- Without these changes, social landlords will be forced to divert funds from maintenance and repair and from providing new social housing to cover remediation costs, meaning social housing tenants and those on the housing waiting list will pay for developers' mistakes.
- The Bill was accompanied by a transition plan. It remains to be seen how realistic its timetable is. An extensive programme of engagement with duty holders will be required to ensure landlords are able to meet their obligations under the new system, which accompanies significant new duties under the Fire Safety Act. While these changes are necessary and the LGA supports them, social housing providers need support in adapting to them. Issues that need to be covered in this process include:
- Establishing and maintain a ‘Golden thread’ of information about the building.
- Putting together a safety case for buildings.
- Defining where accountability sits within social housing provider structures and how clear lines of responsibility for safety are established.
- Best practice in resident engagement.
- We are also concerned that councils may be subject to the developer levy (S.57 of the Bill), placing an additional cost on the provision of essential social housing.
The Fire Safety Act
- We welcomed the introduction of the Fire Safety Bill (now Act) as an important step in the right direction.
- Throughout the Bill’s parliamentary passage, the LGA worked with the Government and stakeholders to voice concerns around some of the practicalities of the Bill, how it aligns with the Building Safety Bill, and the costs it may impose on councils and other building owners.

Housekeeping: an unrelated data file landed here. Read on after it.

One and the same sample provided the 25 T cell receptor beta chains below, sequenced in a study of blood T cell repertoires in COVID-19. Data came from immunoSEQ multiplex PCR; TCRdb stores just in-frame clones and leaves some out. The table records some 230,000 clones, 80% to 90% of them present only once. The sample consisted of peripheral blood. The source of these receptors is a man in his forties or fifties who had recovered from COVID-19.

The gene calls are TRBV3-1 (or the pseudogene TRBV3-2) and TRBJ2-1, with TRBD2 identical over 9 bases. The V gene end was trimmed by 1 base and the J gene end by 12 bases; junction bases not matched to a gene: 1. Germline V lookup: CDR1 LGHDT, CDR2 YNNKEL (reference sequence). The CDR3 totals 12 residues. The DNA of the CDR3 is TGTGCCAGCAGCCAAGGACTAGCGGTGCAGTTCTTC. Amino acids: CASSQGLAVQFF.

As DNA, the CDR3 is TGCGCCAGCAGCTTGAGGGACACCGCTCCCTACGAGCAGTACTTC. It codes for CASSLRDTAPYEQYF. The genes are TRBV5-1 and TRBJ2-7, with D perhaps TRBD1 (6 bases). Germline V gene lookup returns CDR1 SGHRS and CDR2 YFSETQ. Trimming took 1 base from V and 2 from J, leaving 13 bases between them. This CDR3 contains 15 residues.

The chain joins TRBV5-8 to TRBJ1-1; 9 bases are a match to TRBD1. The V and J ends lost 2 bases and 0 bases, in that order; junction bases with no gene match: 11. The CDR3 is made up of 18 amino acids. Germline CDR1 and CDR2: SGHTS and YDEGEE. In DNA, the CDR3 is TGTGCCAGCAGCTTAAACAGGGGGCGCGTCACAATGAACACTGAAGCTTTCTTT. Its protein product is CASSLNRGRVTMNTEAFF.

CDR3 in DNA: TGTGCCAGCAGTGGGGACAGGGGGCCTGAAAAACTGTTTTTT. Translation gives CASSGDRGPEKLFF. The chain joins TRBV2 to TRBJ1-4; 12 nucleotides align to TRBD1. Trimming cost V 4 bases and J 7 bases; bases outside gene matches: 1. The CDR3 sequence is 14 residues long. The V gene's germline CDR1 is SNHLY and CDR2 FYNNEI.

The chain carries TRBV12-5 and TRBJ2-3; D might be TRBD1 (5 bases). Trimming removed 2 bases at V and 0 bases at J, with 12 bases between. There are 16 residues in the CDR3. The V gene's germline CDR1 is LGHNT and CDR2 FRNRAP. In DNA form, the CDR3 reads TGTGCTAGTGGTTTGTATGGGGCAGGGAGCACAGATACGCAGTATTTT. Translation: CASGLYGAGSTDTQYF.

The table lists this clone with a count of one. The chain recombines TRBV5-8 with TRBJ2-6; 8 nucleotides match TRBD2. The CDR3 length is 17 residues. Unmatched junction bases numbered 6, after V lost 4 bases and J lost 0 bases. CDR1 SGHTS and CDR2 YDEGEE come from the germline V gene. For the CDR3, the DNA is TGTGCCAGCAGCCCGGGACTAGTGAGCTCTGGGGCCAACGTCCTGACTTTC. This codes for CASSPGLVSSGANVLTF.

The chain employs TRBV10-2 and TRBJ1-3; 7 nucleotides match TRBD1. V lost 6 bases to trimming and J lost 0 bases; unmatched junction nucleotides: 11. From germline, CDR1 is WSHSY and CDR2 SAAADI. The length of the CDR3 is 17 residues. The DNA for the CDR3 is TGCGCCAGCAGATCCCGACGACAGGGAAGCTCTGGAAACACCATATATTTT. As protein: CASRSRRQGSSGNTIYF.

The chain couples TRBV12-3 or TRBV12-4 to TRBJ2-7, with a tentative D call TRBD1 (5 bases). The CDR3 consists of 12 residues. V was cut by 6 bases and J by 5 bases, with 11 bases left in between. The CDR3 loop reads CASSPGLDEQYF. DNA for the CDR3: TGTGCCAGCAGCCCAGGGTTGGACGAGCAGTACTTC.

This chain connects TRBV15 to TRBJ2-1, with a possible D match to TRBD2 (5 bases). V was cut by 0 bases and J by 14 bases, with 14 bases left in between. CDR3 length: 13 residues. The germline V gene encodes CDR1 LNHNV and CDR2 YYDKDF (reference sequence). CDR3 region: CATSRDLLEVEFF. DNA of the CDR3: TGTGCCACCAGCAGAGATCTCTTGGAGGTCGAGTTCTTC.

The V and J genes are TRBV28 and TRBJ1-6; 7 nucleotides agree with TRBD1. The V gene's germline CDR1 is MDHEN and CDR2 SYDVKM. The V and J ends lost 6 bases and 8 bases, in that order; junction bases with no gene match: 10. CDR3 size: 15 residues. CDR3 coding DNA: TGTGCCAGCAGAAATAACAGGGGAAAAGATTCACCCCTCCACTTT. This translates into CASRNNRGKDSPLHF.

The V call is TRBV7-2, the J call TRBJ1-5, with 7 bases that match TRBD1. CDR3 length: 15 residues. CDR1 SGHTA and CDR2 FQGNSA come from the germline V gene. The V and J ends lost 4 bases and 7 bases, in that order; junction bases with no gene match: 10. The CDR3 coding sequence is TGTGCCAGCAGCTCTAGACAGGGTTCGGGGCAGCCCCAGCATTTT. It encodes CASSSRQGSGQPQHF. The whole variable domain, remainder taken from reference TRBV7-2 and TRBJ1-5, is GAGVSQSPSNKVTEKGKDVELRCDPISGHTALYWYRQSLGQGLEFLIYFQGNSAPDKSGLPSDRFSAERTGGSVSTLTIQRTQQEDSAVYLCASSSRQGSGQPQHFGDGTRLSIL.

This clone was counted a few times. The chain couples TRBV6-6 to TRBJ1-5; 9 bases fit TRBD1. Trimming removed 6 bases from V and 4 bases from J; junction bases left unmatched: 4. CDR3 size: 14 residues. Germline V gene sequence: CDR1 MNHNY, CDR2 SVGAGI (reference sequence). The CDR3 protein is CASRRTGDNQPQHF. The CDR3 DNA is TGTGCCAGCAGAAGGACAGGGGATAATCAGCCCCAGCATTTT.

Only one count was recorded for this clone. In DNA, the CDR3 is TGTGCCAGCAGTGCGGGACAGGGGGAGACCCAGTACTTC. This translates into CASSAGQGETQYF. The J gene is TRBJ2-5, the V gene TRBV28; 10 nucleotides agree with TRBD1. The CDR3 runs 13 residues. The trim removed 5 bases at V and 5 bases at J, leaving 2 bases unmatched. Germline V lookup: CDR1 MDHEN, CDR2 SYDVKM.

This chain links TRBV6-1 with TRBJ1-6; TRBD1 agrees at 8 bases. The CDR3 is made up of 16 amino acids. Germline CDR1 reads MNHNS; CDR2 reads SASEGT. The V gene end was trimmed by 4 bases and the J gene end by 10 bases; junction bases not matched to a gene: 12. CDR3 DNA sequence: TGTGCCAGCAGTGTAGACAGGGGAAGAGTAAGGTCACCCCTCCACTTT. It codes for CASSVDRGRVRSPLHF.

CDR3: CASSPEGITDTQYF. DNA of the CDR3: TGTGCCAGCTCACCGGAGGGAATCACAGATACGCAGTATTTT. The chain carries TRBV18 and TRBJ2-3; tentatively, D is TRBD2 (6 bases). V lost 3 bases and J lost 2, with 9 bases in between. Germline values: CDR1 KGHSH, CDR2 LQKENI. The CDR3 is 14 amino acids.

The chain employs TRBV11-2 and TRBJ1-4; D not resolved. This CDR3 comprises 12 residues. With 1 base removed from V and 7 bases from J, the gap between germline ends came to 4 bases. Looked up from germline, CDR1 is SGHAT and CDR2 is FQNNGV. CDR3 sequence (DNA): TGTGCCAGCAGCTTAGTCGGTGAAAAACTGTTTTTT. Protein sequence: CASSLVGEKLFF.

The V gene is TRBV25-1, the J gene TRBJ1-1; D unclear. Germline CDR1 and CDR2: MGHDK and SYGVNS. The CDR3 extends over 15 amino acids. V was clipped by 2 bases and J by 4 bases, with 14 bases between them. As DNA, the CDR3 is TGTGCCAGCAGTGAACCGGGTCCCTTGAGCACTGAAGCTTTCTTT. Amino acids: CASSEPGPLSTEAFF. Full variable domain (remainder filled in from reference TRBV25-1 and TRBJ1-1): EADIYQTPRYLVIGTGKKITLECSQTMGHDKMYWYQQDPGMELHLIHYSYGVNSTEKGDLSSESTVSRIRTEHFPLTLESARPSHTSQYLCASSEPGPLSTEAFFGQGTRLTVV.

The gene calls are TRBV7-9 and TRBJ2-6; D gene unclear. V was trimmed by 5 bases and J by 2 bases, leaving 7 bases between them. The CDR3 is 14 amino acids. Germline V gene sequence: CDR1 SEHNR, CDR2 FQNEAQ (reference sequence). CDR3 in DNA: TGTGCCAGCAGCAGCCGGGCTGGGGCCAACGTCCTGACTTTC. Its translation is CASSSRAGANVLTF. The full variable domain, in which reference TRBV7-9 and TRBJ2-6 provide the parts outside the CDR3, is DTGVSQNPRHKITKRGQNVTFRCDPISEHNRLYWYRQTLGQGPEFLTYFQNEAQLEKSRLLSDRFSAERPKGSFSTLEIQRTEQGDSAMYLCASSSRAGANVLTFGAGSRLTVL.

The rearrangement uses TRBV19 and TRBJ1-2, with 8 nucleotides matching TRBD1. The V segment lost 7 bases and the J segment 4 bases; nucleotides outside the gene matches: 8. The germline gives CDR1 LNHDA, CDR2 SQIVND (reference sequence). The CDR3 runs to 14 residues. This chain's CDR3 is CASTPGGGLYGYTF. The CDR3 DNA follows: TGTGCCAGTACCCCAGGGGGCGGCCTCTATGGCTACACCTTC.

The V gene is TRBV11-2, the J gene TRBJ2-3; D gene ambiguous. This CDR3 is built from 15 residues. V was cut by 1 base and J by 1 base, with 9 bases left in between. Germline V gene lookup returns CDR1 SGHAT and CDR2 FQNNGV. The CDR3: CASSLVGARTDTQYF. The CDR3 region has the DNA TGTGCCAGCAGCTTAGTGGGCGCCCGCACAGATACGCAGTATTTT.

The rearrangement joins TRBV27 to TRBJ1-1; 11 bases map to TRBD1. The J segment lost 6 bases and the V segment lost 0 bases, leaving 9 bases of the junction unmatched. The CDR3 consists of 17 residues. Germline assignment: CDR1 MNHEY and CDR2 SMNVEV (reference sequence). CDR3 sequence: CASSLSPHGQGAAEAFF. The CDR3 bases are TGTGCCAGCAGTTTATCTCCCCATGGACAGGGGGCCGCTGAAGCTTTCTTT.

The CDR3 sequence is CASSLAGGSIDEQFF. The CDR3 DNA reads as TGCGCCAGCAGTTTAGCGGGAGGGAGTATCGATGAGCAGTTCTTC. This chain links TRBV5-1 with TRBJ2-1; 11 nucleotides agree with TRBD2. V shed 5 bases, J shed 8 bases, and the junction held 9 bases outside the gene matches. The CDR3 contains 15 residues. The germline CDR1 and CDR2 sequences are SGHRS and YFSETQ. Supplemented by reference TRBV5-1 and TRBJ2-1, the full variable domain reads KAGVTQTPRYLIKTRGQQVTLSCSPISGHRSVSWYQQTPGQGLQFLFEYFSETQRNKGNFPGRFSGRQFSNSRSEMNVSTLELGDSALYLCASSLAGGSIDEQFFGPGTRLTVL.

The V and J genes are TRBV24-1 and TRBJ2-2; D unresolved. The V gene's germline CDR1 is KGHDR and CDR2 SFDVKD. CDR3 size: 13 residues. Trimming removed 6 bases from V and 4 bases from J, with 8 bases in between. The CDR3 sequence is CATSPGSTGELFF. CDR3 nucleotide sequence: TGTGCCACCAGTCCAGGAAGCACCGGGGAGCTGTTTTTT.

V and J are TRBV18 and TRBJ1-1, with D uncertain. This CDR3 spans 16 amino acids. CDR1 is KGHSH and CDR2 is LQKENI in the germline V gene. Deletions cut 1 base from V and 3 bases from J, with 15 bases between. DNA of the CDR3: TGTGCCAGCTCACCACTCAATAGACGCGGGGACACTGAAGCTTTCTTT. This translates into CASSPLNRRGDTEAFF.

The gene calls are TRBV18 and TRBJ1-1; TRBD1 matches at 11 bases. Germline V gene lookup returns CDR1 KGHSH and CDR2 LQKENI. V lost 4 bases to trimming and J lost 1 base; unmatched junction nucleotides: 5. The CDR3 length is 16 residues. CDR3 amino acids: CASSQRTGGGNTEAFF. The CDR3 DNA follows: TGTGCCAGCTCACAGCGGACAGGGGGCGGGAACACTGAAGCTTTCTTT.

- The LGA continually made the case during the Bill’s passage that in order for the legislation to be successful in protecting lives, national government must ensure that local government is reimbursed for any additional costs arising out of the operational changes mandated.
- We also made the case during the passage of this Bill, and in relation to the Building Safety Bill, that the chronic shortage of fire engineering and similar expertise in the UK needs to be addressed. The Government should set up degree, conversion, and apprenticeship schemes to address this shortfall, as without greater expert capacity the Fire Safety Bill may fail.
- The LGA is still waiting to hear whether the additional costs to social landlords of meeting the new requirements will be funded by Government, if it is not then maintenance and construction budgets will be hit.
- During the passage of the Fire Safety Bill (which reached Royal Assent in 2021) the LGA shared concerns around fire hazards posed by faulty electrical appliances. The LGA maintains that manufacturers should bear the responsibility for the safety of electrical appliances.
- Requiring Responsible Persons to keep a register of electrical appliances and to check whether they are subject to a recall notice would be impractical, expensive and would present a significant enforcement challenge. It would also leave councils to pay for manufacturers poor performance.
- We would prefer to see action to require manufacturers to take more responsibility for the safety of their product and the effectiveness of product recalls.